i have an administrator login to a windows 7 PC, i want to make a folder for a non-administrator user, and make this folder not viewable by me (administrator), is it possible? if so, how to achieve this?

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  • 1
    The best way not to see a folder when you are an administrator is not to look... Seriously, if it's your computer (you are the administrator - that makes it "your" computer by some definitions) what is going on that you want to not see something? Perhaps the other person with privacy issues should encrypt the directory they don't want you to see? There are plenty of (free) utilities to achieve that. See truecrypt.org for example. – Floris May 15 '13 at 2:37

I agree that using file encryption tools out there or even EFS sounds like it might be a better choice. With that said, you can grant your non-admin account full rights to the folder and assign deny to built-in\administrators group. This should fool only the greenhorn admins out there. They will receive an access denied message when trying to open the folder. However, they can just open the security permissions and remove the deny ACEs from the DACL (providing they know this) and gain access.

  • thanks for your answers! i want to do this because that's my boss PC, i hope to let him manipulate his files as easy as possible, truecrypt may be difficult for him. i havn't tried EFS, but i heard from ppl that it may have problem on backup issue, e.g. if the PC die & key lost, the files are dead, is that true? – user2317890 May 15 '13 at 3:09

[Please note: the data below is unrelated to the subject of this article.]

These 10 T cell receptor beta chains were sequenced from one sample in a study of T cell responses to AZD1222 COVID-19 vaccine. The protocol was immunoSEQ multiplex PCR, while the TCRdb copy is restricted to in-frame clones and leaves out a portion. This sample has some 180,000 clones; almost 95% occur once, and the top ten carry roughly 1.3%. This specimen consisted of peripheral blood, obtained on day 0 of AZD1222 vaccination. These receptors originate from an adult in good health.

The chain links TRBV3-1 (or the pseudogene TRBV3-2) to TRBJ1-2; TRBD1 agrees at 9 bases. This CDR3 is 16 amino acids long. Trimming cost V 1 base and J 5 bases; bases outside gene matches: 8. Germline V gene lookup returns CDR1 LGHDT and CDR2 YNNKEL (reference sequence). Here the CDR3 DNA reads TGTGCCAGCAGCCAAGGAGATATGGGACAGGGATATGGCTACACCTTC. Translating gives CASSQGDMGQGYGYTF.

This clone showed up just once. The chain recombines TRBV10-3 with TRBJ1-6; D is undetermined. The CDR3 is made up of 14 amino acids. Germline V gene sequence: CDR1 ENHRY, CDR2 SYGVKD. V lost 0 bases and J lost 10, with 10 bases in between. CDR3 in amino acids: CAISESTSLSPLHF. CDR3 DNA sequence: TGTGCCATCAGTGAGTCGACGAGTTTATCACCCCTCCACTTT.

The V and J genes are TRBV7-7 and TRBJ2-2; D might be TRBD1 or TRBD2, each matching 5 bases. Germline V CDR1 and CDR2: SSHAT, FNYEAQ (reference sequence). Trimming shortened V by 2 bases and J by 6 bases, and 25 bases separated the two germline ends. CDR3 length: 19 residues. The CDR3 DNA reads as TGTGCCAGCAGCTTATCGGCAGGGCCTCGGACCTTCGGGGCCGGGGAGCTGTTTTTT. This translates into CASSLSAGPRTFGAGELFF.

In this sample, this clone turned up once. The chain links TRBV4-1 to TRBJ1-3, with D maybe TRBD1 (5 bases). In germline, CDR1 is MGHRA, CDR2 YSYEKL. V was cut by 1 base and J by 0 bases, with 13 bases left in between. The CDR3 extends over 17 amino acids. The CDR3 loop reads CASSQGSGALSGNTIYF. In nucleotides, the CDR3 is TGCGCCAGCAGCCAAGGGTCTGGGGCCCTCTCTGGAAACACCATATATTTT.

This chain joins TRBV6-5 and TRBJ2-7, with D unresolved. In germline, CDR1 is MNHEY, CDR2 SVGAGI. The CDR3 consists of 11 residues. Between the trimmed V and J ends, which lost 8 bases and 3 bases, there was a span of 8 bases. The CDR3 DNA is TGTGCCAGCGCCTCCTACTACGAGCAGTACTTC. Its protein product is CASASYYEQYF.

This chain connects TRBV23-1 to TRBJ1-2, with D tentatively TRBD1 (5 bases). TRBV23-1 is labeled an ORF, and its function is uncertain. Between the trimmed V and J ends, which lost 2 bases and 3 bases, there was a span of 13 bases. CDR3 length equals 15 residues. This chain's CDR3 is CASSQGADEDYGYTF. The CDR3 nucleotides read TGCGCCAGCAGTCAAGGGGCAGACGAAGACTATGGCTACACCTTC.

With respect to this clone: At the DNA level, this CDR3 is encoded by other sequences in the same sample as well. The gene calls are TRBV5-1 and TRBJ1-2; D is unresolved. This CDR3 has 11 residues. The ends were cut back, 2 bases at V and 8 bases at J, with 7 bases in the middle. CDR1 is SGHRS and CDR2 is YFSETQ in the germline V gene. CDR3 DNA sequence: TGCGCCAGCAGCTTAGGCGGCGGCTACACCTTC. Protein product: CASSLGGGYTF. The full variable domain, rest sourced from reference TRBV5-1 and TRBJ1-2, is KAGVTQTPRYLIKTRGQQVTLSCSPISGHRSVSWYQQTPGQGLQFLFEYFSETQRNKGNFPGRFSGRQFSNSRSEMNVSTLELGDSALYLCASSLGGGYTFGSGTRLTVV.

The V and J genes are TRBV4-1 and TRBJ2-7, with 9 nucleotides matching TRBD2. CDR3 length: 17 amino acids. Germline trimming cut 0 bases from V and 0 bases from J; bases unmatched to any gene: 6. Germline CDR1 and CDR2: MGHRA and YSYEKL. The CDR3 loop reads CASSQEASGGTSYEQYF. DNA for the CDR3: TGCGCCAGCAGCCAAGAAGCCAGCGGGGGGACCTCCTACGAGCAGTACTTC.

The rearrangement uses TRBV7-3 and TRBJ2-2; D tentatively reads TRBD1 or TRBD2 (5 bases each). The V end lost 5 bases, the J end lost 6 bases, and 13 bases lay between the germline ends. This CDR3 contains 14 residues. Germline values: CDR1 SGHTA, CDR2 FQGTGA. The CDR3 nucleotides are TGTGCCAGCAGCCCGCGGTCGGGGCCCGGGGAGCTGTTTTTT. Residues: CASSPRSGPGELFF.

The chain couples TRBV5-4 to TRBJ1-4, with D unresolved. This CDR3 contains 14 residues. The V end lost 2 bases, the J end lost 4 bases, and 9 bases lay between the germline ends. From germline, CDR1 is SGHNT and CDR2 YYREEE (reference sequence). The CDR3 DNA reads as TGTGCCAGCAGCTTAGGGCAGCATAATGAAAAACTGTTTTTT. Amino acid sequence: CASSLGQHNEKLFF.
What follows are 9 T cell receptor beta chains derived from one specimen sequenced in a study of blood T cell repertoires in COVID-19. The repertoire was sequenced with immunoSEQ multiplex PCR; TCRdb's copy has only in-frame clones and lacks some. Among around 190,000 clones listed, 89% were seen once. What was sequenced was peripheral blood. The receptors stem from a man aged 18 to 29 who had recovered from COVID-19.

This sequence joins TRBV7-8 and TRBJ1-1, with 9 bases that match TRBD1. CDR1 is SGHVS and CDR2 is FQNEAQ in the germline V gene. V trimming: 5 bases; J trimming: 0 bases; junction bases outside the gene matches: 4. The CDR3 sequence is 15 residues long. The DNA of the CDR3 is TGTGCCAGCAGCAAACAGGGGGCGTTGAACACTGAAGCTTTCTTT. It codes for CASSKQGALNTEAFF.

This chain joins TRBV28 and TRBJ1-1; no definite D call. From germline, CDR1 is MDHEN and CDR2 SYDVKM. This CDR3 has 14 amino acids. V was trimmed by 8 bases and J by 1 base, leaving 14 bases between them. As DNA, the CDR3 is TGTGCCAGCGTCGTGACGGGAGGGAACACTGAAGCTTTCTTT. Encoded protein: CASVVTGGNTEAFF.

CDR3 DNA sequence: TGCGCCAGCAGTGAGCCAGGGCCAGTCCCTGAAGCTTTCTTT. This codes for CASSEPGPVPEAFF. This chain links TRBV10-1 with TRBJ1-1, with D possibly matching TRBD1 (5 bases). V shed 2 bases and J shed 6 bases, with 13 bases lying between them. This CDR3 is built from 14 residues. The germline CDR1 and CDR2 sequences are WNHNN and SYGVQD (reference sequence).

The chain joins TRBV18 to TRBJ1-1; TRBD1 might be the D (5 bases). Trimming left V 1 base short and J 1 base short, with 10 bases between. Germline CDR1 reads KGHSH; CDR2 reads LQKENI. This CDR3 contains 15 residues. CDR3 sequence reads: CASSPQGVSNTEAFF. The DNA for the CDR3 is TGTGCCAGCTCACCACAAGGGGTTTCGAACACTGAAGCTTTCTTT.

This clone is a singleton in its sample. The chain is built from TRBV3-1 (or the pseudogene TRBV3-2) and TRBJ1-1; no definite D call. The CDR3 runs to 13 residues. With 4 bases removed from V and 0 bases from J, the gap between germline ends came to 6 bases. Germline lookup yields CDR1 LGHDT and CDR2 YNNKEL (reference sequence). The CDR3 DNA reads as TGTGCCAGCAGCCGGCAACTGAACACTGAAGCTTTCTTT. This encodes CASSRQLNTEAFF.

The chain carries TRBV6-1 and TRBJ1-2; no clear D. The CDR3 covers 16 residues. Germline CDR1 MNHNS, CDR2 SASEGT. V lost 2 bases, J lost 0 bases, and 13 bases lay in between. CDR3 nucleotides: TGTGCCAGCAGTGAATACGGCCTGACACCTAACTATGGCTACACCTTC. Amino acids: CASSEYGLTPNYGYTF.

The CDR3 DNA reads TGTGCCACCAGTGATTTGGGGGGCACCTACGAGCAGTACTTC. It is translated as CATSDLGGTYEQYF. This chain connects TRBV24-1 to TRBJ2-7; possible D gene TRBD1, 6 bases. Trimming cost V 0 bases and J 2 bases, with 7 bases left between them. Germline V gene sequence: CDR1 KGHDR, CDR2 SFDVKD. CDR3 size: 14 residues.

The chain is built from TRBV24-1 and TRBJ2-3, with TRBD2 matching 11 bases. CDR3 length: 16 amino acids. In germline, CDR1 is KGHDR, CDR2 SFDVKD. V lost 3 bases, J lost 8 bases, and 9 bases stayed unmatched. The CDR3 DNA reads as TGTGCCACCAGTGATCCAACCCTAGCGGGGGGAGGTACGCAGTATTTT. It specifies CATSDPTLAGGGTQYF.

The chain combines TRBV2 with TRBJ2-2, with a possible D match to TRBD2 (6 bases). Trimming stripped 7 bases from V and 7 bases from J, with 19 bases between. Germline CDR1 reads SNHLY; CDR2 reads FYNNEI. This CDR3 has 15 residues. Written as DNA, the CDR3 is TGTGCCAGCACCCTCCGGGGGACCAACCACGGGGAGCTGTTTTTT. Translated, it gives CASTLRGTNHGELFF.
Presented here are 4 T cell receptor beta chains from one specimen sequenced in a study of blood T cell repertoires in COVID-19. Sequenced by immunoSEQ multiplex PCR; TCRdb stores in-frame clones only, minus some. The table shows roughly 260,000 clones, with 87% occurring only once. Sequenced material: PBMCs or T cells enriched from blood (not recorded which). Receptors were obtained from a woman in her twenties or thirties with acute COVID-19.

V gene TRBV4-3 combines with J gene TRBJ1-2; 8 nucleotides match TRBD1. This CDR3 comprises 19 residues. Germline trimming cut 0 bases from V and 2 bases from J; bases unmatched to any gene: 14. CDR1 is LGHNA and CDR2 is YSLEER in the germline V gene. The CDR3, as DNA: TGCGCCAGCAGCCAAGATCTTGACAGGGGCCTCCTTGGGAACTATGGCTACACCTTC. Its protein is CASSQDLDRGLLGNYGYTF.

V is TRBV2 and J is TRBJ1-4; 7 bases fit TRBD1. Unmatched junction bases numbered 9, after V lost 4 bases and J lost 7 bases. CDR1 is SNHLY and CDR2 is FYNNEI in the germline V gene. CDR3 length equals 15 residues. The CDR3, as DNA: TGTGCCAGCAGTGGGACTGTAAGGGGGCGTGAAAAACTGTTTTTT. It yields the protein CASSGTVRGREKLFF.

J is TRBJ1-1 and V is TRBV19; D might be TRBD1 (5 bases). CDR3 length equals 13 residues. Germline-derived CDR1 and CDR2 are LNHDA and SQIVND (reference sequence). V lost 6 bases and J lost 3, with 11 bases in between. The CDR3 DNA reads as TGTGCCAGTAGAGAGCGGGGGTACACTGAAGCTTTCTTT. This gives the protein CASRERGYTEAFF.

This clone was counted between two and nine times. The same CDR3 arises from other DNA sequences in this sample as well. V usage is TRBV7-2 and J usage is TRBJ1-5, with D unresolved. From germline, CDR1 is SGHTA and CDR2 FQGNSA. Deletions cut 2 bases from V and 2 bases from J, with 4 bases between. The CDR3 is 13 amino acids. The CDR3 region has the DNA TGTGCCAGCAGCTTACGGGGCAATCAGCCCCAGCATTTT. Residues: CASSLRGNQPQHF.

• Have you tried using TrueCrypt? It's ridiculously easy. "Even for a boss". If he can log in, he can use TC. – Floris May 15 '13 at 3:13
  • yes, i personally use truecrypt, i think he may not want to mount drive every day. is there even easier tools? thanks! – user2317890 May 15 '13 at 3:23

After giving this some more thought I am convinced that creating an encrypted partition is the way to go - and TrueCrypt is as good a tool as any. This can be mounted at startup (only if the right person logs in) so the process is transparent to the intended user - and an administrator cannot get to the files unless he/she has the password. The only thing is that the person who owns the encrypted partition is responsible for maintaining a safe copy of the key - lose it, and the data is unrecoverable. The nice thing about this approach is that the files can be backed up seamlessly by the administrator - just because you can't read a file doesn't mean you can't back it up... You will probably find backup is slow when the partition is large (to the uninitiated it looks like a giant file, so not much use for differential backups).

  • thanks for both of you inspiring, i think auto mount at startup & leave him to type passowrd is an good idea. thanks! – user2317890 May 15 '13 at 3:40
  • I believe it's possible to cache the password - so when the correct user logs in, the correct drive gets mounted without further prompting for passwords. Not 100% sure as I don't use it on my current machine so no easy way for me to test (but that's what I gathered from the documentation; I have used it in the past but never tried automounting. I'm not a boss...). – Floris May 15 '13 at 3:54

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